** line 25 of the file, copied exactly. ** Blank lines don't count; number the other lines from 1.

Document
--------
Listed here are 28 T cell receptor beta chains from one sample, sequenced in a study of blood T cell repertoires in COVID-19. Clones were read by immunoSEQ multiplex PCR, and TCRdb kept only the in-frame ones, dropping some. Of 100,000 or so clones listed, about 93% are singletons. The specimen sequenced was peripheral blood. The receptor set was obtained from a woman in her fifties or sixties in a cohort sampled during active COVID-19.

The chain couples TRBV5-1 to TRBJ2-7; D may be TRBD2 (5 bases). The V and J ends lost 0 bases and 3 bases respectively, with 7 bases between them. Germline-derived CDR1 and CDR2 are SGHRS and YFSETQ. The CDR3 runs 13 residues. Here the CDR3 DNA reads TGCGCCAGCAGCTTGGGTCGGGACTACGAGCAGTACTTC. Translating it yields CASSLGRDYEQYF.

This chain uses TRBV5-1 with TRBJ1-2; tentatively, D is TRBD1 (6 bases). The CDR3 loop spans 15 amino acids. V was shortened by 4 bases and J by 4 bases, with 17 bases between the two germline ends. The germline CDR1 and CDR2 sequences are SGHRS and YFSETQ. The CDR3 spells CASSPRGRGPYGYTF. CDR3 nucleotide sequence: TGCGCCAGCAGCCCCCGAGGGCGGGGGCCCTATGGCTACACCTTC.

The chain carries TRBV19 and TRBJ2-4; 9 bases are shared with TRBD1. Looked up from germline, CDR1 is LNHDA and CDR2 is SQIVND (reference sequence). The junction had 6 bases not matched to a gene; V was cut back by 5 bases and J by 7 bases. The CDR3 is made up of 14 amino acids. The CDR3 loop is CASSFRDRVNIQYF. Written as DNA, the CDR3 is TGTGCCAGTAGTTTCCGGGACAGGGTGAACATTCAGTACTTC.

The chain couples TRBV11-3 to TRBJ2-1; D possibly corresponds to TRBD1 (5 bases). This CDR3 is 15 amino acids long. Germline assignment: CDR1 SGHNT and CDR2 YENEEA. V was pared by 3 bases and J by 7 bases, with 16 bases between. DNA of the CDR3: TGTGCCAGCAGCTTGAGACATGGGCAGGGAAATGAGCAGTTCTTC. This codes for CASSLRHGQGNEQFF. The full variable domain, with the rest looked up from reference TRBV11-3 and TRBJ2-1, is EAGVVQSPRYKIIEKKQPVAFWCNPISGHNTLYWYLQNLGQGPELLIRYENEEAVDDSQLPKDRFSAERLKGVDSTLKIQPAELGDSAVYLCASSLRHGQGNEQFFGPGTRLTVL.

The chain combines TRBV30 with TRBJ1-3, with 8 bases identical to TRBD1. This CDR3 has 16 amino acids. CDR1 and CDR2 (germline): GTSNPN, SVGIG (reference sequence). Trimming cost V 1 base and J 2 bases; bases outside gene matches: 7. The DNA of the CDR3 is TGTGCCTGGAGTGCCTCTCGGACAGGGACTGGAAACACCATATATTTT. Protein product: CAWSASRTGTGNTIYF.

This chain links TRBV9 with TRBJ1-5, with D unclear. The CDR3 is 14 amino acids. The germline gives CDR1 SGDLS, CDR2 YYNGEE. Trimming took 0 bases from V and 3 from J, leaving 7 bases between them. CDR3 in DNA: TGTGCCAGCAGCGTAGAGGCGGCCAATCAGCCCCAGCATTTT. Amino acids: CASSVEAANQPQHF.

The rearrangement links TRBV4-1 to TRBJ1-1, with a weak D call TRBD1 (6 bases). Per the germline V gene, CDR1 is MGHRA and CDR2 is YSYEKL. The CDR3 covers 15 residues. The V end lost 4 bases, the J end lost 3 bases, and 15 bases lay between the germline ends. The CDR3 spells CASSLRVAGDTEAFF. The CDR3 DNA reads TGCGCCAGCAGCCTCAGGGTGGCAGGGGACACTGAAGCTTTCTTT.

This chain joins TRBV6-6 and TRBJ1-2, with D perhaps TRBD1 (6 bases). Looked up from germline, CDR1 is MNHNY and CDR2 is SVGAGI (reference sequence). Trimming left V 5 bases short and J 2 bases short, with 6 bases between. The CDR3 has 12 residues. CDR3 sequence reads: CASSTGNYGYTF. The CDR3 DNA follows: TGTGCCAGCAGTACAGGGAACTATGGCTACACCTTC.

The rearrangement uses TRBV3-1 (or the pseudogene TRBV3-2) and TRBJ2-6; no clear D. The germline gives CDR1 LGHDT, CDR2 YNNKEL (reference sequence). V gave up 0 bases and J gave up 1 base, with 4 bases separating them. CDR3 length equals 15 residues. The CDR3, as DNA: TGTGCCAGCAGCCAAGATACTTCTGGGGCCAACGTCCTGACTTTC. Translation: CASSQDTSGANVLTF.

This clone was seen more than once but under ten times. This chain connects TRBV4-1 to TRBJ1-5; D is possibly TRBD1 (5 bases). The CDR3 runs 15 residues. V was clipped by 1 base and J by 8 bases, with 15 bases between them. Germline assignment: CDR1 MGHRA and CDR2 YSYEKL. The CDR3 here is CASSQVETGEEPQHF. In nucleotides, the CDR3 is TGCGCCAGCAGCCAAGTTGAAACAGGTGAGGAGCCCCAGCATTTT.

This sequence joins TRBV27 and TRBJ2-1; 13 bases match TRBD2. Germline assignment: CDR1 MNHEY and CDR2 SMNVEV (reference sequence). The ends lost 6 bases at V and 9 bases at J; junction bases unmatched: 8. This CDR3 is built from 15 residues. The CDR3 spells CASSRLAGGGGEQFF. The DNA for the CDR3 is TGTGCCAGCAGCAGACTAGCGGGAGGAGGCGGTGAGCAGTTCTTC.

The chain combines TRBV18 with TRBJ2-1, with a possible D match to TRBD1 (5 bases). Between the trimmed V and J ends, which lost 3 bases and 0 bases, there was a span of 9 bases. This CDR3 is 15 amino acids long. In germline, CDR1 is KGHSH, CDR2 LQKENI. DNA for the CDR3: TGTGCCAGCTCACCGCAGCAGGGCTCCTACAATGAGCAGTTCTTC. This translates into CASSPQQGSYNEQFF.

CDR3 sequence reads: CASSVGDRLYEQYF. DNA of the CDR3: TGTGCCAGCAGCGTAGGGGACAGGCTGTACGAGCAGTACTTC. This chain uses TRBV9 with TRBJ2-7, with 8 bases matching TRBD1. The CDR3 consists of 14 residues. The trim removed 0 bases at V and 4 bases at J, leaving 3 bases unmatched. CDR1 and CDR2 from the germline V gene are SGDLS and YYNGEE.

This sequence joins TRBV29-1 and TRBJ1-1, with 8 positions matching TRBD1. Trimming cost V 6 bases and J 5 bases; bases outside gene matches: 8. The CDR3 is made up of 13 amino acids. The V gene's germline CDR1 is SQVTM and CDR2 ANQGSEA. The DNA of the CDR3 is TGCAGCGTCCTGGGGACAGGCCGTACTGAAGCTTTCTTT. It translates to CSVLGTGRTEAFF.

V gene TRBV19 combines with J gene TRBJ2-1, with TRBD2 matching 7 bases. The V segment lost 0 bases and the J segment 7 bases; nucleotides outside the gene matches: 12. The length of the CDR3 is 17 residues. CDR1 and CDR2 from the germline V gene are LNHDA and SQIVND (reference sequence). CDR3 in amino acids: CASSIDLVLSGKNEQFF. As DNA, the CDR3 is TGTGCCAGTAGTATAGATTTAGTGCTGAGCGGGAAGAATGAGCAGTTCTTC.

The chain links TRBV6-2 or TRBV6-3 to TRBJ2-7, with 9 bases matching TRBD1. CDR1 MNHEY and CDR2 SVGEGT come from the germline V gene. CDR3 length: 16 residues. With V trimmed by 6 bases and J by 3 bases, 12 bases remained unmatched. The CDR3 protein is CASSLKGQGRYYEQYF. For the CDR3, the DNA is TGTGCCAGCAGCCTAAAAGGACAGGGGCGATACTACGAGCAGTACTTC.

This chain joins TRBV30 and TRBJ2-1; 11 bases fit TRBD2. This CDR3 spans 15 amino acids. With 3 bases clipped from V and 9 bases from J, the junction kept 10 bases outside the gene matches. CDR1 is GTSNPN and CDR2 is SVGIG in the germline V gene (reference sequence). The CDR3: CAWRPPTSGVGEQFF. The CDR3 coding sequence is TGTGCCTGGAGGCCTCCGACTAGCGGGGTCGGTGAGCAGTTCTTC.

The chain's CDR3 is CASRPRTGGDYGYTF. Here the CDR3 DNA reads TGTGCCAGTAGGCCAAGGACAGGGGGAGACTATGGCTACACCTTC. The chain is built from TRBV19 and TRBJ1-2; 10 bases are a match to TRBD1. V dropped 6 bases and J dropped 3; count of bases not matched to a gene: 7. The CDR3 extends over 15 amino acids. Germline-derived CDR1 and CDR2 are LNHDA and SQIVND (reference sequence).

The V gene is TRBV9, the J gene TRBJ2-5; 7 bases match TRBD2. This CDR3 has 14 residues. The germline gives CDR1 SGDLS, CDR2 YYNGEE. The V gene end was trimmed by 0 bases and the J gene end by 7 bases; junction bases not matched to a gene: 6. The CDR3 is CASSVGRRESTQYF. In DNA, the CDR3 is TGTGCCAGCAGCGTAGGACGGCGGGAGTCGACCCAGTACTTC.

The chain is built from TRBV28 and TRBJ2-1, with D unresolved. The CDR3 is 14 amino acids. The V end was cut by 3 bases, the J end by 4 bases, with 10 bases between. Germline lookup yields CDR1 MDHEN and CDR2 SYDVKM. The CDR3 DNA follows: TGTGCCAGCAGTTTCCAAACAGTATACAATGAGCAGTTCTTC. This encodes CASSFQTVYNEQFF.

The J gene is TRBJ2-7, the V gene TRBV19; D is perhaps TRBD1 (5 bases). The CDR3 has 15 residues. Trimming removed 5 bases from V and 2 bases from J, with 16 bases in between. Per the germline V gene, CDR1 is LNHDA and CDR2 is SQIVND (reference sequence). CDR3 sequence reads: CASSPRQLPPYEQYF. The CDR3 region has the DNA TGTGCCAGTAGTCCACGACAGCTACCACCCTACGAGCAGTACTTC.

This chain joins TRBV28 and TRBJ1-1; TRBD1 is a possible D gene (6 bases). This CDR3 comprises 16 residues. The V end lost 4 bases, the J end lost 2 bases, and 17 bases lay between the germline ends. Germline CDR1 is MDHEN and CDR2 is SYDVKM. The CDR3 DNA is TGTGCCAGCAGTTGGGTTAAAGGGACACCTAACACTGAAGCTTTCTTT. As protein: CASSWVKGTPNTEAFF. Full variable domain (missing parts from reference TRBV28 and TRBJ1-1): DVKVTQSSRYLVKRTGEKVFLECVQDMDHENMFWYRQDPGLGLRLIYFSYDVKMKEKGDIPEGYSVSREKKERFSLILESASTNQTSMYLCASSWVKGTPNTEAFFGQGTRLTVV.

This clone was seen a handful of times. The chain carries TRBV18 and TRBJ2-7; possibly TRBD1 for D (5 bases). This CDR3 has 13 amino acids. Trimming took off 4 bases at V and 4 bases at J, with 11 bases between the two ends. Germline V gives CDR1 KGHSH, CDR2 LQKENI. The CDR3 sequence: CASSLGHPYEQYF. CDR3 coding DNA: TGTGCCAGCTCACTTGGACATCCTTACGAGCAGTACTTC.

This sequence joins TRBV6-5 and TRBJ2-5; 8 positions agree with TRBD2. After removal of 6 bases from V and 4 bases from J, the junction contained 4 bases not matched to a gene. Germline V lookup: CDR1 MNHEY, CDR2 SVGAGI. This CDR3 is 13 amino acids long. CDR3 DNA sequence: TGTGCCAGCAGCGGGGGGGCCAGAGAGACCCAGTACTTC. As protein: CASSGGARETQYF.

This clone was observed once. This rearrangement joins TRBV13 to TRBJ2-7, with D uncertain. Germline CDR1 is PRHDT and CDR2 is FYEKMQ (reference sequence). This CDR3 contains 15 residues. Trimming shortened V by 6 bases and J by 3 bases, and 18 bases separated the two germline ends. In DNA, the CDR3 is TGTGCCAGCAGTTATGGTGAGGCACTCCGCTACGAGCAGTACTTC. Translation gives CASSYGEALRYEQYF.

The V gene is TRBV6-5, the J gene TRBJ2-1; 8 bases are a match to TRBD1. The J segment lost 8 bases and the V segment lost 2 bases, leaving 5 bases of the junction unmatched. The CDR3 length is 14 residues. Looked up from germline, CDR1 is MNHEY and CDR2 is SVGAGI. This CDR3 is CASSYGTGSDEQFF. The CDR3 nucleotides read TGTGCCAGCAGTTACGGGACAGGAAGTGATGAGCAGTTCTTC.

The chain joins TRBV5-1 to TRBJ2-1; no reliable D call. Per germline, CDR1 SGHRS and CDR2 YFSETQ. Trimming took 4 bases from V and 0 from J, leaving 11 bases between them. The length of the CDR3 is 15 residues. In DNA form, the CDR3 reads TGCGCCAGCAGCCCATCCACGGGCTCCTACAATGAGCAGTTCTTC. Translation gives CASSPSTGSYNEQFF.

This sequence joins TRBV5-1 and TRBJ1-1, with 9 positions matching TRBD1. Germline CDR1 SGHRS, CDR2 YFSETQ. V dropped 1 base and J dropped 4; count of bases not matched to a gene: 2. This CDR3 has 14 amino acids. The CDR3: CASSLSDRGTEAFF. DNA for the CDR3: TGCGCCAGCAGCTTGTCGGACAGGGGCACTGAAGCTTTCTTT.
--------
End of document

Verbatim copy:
This sequence joins TRBV6-5 and TRBJ2-5; 8 positions agree with TRBD2. After removal of 6 bases from V and 4 bases from J, the junction contained 4 bases not matched to a gene. Germline V lookup: CDR1 MNHEY, CDR2 SVGAGI. This CDR3 is 13 amino acids long. CDR3 DNA sequence: TGTGCCAGCAGCGGGGGGGCCAGAGAGACCCAGTACTTC. As protein: CASSGGARETQYF.